London UK — 17 April 2018 — The following is a response to today's statement at the Commonwealth summit in London from the UK Prime Minister, Theresa May, on colonial era anti-gay laws .
Human Rights and LGBT+ campaigner Peter Tatchell said:
"We thank Theresa May for heeding our appeal and expressing deep regret for Britain's imposition of homophobic laws during the colonial era. It is a positive and welcome move. But it should have been made in front of the Commonwealth leaders who oversee the enforcement of these repressive laws, not at a NGO side event.
"This statement of regret cannot be easily dismissed and disparaged by Commonwealth heads of government.
"It acknowledges the wrongful imposition of anti-LGBT legislation by the UK, shows humility and helpfully highlights that current homophobic laws in the Commonwealth are mostly not indigenous national laws. They were exported by Britain and imposed on colonial peoples in the nineteenth century.
"The Prime Minister's regret for Britain's imposition of anti-gay laws valuably reframes the LGBT issue in a way that it is likely to provoke less hostility in Commonwealth countries."
Peter Tatchell Foundation
The Peter Tatchell Foundation has been urging a full apology from the British Prime Minister.
Full text of the letter to the Prime Minister from Peter Tatchell:
16 April 2018
Dear Theresa May,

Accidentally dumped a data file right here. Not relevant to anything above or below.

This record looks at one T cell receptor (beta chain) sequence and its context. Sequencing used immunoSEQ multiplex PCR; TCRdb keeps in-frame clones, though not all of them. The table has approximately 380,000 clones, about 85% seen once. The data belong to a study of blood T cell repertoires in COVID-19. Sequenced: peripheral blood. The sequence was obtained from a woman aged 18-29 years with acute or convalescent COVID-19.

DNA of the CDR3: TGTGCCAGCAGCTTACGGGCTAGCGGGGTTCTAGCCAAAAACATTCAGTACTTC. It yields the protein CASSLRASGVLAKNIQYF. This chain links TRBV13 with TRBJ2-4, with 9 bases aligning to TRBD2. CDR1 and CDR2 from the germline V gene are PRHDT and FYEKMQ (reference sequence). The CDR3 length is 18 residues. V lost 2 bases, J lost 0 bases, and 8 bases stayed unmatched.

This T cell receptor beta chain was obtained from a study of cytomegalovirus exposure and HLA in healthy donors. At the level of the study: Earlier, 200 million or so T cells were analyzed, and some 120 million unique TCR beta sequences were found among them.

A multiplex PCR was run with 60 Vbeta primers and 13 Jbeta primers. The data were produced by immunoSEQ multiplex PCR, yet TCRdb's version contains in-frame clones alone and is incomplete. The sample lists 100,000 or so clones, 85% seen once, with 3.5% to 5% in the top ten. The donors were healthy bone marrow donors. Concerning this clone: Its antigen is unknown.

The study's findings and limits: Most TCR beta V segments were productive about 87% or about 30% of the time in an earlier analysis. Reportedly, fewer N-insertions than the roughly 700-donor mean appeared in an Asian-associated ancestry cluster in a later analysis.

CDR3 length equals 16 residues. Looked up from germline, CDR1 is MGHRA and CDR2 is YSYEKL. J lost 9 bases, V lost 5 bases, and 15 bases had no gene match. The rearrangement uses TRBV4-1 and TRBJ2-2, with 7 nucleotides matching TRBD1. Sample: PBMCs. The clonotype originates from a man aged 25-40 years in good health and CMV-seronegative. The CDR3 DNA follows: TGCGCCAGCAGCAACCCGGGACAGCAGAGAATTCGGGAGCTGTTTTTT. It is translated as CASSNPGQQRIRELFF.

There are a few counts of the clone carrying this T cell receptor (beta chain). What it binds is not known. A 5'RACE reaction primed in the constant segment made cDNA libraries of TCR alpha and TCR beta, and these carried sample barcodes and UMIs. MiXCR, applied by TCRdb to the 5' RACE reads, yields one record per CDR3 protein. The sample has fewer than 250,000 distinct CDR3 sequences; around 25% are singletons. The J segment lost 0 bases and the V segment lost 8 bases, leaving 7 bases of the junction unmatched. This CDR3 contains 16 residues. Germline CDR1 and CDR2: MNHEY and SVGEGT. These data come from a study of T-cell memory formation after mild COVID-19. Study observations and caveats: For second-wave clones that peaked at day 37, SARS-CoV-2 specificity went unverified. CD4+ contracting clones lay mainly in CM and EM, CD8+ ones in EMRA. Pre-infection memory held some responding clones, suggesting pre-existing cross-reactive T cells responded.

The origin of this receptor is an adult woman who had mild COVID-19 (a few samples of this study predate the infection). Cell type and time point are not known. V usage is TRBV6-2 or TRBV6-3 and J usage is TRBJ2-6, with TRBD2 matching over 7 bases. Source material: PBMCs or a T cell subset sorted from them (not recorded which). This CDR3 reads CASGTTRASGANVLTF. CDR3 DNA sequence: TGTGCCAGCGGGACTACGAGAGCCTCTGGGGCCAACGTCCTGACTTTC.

Commonwealth summit: UK should apologise for imposing anti-gay laws
I am writing to urge you to make an official apology on behalf of the UK government at this week's Commonwealth summit; expressing regret and sorrow for Britain having imposed anti-gay laws on Commonwealth nations in the nineteenth century, during the colonial era.
36 out of 53 Commonwealth member states still criminalise homosexuality, mostly based on laws enacted by Britain and its colonial administrations. Nine of these countries have a maximum penalty of life imprisonment for same-sex acts, under imperial-originated statutes.
Britain exported its homophobic laws through colonialism. These laws continue to treat over 100 million LGBT people in Commonwealth countries as criminals. They give de facto official legitimacy to anti-LGBT prejudice and discrimination and, with the threat of imprisonment, inhibit LGBT people from living open, fulfilled lives.
The time has come for the UK to apologise.
The humility and remorse of an apology would be far more powerful and effective than neo-colonial lecturing and denunciation of homophobia by the UK government - especially given that the criminalisation of same-sex behaviour only fully ended in all four UK home nations in 2013.
An apology by you, on behalf of the UK government, would help change the narrative around anti-LGBT legislation; highlighting that these laws are not indigenous and were not originated in most of the countries that still retain them.
It would make the point that, contrary to populist propaganda in many Commonwealth countries, Britain's real export to their nations was homophobia, not homosexuality.
An apology by the UK government would underscore this reality and aid the heroic LGBT and civil society defenders in Commonwealth member states who are pressing for decriminalisation.
Director, Peter Tatchell Foundation